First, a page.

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Fig. 20.1 Endoscopic irrigation device (Endowasher, MTW). a Irrigation from the working channel of the colonoscope.

Adaptor attachment placed on the working channel to transport irrigation water from the pump into the endoscope.

Pump.

Bipolar Coagulation Probe

Fig. 20.2 Bipolar coagulation.

a Principle of bipolar coagulation. The electrical current flows (arrow) from the electrode in the probe tip through the tissue to the other electrode. b ACMI bipolar probe. Steel electrodes lying lengthwise and parallel to one another in the tip.

Fig. 20.2 Bipolar coagulation.

a Principle of bipolar coagulation. The electrical current flows (arrow) from the electrode in the probe tip through the tissue to the other electrode. b ACMI bipolar probe. Steel electrodes lying lengthwise and parallel to one another in the tip.

Injection Gold Probe

Fig. 20.3 Injection Gold Probe (Boston

Scientific).

a Probe with electrodes spiraling around the tip. On the left, the built-in needle is extended, allowing, e.g., epinephrine injection to achieve hemostasis and improve visualization. After injection, the needle is withdrawn and coagulation begins.

b Endoscopic view. Injection Gold Probe is placed on the mucosa (images courtesy of Boston Scientific).

Fig. 20.3 Injection Gold Probe (Boston

Scientific).

a Probe with electrodes spiraling around the tip. On the left, the built-in needle is extended, allowing, e.g., epinephrine injection to achieve hemostasis and improve visualization. After injection, the needle is withdrawn and coagulation begins.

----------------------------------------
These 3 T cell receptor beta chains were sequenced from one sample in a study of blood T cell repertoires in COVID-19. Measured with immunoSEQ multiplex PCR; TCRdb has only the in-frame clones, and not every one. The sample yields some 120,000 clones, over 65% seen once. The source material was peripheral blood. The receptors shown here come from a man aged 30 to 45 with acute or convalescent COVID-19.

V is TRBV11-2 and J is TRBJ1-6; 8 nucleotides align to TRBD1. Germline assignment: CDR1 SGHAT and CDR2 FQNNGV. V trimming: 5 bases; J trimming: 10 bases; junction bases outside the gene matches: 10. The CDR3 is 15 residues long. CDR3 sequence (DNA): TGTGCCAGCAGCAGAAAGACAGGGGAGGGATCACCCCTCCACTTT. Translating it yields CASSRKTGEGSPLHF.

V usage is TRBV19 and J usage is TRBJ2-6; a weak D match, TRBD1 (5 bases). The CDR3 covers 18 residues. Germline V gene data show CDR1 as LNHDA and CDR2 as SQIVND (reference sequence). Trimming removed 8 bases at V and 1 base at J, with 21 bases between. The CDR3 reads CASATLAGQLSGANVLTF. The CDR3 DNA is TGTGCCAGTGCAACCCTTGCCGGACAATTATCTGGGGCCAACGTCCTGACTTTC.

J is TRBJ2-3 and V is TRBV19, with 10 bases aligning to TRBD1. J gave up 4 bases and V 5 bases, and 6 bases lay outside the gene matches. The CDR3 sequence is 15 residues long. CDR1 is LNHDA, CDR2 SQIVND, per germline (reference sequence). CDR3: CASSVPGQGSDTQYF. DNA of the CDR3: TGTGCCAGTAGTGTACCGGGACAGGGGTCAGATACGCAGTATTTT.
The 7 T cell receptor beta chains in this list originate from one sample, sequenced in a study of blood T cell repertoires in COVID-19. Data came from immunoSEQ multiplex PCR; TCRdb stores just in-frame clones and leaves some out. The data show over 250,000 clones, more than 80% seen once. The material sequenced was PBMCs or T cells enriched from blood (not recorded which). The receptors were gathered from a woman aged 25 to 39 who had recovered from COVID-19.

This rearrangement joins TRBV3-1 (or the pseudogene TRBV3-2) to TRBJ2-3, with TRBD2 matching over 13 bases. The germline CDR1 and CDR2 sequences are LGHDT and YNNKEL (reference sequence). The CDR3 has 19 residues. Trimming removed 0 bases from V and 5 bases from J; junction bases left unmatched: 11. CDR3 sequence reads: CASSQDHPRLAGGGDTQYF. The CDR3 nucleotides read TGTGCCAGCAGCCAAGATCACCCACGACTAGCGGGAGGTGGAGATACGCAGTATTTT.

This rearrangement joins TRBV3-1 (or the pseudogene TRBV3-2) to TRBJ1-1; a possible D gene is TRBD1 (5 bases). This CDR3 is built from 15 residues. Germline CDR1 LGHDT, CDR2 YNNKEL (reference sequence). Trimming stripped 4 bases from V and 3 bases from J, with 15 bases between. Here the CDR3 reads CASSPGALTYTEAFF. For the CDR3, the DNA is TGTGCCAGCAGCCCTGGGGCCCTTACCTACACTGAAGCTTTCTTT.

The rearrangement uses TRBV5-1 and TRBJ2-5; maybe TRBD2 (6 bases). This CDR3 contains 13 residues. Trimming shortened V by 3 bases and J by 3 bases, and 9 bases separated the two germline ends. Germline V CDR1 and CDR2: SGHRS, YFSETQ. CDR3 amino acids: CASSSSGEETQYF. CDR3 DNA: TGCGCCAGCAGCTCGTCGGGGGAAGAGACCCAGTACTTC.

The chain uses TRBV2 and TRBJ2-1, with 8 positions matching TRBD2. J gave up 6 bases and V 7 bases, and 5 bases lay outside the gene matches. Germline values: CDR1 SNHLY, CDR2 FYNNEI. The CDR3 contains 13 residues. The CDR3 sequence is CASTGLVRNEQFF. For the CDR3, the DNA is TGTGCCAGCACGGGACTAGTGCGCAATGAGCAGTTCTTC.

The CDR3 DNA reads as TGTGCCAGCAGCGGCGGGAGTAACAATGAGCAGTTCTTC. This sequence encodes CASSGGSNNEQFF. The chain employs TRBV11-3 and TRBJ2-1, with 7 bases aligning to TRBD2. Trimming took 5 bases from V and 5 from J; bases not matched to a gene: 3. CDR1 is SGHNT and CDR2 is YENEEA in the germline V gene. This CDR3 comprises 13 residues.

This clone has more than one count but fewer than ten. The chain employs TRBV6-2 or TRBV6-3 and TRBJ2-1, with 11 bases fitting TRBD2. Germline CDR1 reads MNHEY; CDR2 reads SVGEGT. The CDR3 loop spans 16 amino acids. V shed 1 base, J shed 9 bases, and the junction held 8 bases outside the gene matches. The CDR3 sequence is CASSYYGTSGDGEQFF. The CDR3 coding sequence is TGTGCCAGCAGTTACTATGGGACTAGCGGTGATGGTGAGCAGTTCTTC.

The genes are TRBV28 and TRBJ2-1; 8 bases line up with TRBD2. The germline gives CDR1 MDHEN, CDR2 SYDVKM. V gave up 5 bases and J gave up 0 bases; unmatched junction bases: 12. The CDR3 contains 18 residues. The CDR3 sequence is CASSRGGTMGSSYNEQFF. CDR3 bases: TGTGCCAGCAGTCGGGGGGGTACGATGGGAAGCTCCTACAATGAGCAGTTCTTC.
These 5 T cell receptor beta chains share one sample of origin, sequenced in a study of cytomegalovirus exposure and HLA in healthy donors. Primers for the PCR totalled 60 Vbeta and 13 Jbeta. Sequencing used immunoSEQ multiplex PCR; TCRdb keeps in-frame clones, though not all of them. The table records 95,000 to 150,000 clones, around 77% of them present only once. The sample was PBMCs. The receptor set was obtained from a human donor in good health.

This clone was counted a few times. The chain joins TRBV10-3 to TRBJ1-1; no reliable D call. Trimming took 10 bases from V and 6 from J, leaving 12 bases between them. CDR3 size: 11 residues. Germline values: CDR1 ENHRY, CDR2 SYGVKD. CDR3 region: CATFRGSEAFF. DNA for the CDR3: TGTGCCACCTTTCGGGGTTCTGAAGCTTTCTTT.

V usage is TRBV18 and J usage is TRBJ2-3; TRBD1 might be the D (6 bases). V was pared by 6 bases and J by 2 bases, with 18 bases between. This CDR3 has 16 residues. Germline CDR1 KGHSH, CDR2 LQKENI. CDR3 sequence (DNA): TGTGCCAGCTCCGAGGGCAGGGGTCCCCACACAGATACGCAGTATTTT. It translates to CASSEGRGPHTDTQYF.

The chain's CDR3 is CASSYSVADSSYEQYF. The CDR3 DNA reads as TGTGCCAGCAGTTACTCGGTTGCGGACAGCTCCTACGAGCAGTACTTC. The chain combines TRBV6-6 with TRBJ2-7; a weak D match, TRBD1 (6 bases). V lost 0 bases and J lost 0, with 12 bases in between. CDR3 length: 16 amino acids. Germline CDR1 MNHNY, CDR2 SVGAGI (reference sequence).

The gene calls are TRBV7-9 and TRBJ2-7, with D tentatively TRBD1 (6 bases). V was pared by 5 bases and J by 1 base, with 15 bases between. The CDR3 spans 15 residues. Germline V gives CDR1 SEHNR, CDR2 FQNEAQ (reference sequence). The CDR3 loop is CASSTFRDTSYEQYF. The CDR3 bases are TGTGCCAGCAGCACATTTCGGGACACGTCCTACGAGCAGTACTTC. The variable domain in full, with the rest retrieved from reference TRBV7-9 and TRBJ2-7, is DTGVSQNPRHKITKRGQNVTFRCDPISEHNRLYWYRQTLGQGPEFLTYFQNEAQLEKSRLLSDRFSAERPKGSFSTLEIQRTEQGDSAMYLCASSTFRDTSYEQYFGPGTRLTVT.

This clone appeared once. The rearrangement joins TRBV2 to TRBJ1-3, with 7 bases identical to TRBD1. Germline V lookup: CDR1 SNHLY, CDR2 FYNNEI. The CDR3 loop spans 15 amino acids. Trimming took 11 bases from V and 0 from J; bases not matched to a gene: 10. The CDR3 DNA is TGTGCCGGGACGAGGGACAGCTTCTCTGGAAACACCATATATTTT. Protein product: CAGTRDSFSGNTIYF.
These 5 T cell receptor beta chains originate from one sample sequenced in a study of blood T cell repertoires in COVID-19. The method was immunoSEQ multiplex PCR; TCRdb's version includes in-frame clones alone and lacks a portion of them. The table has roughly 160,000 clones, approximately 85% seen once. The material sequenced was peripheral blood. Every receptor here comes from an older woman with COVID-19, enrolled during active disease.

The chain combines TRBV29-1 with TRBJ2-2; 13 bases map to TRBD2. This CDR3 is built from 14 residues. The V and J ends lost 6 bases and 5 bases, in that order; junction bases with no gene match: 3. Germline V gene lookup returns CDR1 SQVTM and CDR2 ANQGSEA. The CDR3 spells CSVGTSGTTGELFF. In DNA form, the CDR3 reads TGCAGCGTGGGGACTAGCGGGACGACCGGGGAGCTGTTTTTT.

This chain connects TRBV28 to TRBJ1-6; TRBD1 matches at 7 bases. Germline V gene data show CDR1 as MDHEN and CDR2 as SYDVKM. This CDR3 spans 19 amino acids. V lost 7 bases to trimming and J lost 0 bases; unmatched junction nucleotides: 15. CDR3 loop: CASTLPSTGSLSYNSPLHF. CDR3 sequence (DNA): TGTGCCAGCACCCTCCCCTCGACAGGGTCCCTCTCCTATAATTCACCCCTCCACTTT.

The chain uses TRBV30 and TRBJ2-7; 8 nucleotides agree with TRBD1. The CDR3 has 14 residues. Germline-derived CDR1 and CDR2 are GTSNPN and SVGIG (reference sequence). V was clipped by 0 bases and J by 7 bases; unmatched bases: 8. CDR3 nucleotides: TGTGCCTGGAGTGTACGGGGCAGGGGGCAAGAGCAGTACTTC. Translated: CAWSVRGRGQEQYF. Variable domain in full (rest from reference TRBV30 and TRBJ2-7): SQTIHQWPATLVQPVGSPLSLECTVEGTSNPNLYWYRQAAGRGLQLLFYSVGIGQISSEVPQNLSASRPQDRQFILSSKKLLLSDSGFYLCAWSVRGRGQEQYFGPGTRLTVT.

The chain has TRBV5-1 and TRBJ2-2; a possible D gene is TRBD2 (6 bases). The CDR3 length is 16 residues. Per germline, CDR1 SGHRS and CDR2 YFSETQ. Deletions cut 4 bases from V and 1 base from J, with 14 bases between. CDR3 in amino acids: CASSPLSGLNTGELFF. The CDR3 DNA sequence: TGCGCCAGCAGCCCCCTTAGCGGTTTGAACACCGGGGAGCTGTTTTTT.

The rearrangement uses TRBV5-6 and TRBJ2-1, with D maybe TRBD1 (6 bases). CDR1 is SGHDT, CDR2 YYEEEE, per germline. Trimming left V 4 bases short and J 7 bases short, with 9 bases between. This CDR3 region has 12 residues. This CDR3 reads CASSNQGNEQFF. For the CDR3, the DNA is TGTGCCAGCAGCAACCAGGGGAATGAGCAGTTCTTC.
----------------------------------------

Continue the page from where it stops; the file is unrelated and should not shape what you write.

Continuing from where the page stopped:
b Endoscopic view. Injection Gold Probe is placed on the mucosa (images courtesy of Boston Scientific).

tivity as tissue desiccation increases limits depth and breadth of tissue damage as well as maximum temperature (100 °C). Bipolar probes generally have an opening at the tip for irrigation (Fig. 20.2b), the effect of which is two-fold: improved visualization of the bleeding source and formation of a thin film of fluid separating the probe from the tissue and preventing adhesion. If the probe tip sticks to the tissue, the electrical current is interrupted and the probe must be removed from the endoscope and cleaned. Removal of the adhered probe in turn entails the additional risk of tearing tissue and inducing bleeding. One study reports this occurring in 18% of applications for peptic ulcers (19). Probes are also available which include an extendable needle at the tip (Fig. 20.3), allowing quick alternation between injection and coagulation therapy, which can have distinct advantages in critical situations.

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